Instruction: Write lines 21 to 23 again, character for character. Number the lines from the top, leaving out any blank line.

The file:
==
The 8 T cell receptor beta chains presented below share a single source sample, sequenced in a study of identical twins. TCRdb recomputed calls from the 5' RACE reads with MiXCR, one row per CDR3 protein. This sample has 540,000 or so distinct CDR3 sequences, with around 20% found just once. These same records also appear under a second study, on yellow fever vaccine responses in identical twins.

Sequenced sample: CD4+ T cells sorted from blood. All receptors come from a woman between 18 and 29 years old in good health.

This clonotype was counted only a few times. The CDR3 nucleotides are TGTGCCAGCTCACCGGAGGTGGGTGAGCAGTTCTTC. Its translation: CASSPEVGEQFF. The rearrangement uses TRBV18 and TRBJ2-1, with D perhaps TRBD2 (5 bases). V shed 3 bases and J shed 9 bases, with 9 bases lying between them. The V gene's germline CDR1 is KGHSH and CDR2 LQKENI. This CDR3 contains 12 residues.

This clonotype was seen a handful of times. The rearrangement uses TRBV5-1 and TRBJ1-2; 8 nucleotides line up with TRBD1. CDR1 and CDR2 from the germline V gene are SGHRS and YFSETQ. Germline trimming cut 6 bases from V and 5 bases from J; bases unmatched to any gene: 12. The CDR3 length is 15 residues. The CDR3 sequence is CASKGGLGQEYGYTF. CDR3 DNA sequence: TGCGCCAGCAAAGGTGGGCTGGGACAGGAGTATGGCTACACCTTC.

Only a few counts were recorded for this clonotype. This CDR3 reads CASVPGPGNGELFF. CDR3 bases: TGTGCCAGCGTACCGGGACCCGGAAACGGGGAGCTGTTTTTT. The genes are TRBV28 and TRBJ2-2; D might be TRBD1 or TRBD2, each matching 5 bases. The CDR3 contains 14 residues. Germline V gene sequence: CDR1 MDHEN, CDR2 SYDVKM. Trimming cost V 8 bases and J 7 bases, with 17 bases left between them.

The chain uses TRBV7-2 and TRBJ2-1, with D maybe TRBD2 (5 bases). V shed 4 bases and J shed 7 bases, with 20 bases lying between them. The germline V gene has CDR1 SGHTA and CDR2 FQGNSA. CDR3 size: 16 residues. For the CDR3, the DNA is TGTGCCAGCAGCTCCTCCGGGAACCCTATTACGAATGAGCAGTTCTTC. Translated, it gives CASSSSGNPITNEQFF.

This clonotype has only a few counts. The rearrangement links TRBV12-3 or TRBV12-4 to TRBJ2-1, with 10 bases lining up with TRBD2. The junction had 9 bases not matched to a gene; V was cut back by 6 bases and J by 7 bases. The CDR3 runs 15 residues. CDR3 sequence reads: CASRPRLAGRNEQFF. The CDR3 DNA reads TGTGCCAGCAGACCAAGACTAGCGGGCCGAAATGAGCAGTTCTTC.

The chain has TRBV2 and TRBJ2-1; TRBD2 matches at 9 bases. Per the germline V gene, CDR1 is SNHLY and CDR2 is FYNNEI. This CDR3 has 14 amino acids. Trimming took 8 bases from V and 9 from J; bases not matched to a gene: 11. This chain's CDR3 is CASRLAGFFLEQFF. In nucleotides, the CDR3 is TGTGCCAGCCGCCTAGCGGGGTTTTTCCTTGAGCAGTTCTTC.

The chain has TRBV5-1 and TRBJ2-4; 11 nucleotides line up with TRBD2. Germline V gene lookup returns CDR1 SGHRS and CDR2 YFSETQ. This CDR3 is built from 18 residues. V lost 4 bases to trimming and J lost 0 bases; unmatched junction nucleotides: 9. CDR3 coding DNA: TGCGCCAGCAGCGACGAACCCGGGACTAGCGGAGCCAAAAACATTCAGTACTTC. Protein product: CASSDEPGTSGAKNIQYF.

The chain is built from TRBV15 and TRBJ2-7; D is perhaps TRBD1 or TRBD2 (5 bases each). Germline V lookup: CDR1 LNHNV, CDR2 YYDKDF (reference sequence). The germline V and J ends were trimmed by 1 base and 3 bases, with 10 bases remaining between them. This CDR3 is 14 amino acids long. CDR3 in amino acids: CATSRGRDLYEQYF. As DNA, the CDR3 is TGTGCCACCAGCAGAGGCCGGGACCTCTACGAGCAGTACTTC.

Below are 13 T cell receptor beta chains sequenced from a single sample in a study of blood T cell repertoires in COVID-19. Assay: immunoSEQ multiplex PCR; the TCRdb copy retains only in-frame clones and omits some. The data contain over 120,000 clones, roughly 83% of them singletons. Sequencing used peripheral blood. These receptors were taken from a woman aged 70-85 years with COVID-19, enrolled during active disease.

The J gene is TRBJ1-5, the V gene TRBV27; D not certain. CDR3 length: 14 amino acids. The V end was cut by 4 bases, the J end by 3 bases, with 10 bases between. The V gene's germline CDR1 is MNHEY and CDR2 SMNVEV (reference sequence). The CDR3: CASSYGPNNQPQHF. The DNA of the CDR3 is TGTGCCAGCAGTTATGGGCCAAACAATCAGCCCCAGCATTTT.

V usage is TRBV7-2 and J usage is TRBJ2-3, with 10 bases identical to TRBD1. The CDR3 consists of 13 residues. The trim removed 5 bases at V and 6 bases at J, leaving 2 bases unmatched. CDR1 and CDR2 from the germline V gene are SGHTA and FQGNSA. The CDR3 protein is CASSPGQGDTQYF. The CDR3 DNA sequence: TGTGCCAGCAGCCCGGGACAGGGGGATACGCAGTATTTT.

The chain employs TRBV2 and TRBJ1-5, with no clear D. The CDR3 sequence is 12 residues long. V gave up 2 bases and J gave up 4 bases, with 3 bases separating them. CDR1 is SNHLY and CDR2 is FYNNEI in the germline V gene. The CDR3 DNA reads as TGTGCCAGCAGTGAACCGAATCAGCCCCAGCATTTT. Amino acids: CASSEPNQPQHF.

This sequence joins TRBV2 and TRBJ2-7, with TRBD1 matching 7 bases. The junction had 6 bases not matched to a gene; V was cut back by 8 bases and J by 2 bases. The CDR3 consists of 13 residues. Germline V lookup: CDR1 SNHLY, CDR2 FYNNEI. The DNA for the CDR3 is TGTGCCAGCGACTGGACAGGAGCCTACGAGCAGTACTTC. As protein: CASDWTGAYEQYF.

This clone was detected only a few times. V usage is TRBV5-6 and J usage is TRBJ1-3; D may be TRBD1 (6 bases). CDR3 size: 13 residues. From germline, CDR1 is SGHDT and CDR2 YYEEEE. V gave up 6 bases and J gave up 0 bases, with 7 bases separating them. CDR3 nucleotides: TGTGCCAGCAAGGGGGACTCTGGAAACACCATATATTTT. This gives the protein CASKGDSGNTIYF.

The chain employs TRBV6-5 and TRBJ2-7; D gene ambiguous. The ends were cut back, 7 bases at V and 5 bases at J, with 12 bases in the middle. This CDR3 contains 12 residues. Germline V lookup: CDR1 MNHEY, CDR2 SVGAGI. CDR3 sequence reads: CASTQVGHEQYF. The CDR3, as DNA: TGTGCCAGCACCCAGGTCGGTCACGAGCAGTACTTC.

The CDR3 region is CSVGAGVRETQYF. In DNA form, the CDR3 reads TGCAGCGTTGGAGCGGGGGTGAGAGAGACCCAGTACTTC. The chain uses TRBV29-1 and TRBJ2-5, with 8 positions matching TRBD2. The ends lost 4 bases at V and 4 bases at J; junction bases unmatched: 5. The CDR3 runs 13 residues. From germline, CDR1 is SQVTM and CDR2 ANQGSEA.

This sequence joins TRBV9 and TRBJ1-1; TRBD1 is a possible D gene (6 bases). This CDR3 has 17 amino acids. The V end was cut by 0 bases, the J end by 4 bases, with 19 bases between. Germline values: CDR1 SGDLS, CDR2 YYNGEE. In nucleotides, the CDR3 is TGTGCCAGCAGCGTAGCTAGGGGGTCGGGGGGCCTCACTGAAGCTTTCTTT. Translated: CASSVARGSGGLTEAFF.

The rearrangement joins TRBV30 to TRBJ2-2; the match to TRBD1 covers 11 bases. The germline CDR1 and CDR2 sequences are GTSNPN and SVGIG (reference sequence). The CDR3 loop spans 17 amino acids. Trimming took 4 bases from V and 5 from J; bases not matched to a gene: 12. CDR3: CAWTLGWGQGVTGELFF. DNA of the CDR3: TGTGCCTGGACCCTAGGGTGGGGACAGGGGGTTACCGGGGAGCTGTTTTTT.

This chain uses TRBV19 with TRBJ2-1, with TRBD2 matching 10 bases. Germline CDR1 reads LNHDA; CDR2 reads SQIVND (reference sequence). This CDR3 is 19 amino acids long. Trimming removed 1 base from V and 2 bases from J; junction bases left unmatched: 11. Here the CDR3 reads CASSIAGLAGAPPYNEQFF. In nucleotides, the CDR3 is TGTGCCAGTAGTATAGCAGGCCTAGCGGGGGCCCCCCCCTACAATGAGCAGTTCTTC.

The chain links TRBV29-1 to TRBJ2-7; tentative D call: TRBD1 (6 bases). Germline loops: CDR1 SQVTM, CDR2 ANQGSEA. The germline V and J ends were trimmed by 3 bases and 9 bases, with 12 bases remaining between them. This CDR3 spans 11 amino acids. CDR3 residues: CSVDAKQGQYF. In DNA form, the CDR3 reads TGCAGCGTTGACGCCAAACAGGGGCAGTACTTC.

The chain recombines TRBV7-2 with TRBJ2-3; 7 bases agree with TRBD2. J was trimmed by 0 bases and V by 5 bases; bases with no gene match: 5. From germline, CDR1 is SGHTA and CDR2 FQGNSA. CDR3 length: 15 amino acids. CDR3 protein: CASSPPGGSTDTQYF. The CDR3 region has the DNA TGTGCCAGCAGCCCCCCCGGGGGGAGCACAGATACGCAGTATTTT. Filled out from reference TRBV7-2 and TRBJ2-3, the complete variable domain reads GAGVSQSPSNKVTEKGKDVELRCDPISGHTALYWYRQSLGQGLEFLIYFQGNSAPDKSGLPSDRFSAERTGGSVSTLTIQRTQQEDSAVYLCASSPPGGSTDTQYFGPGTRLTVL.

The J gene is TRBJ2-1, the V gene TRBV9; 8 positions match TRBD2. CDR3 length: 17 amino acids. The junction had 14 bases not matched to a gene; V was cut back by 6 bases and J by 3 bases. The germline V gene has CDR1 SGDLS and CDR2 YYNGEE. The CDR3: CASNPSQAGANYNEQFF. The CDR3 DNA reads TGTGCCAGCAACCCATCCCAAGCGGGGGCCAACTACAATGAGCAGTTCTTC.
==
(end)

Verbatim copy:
This chain uses TRBV19 with TRBJ2-1, with TRBD2 matching 10 bases. Germline CDR1 reads LNHDA; CDR2 reads SQIVND (reference sequence). This CDR3 is 19 amino acids long. Trimming removed 1 base from V and 2 bases from J; junction bases left unmatched: 11. Here the CDR3 reads CASSIAGLAGAPPYNEQFF. In nucleotides, the CDR3 is TGTGCCAGTAGTATAGCAGGCCTAGCGGGGGCCCCCCCCTACAATGAGCAGTTCTTC.

The chain links TRBV29-1 to TRBJ2-7; tentative D call: TRBD1 (6 bases). Germline loops: CDR1 SQVTM, CDR2 ANQGSEA. The germline V and J ends were trimmed by 3 bases and 9 bases, with 12 bases remaining between them. This CDR3 spans 11 amino acids. CDR3 residues: CSVDAKQGQYF. In DNA form, the CDR3 reads TGCAGCGTTGACGCCAAACAGGGGCAGTACTTC.

The chain recombines TRBV7-2 with TRBJ2-3; 7 bases agree with TRBD2. J was trimmed by 0 bases and V by 5 bases; bases with no gene match: 5. From germline, CDR1 is SGHTA and CDR2 FQGNSA. CDR3 length: 15 amino acids. CDR3 protein: CASSPPGGSTDTQYF. The CDR3 region has the DNA TGTGCCAGCAGCCCCCCCGGGGGGAGCACAGATACGCAGTATTTT. Filled out from reference TRBV7-2 and TRBJ2-3, the complete variable domain reads GAGVSQSPSNKVTEKGKDVELRCDPISGHTALYWYRQSLGQGLEFLIYFQGNSAPDKSGLPSDRFSAERTGGSVSTLTIQRTQQEDSAVYLCASSPPGGSTDTQYFGPGTRLTVL.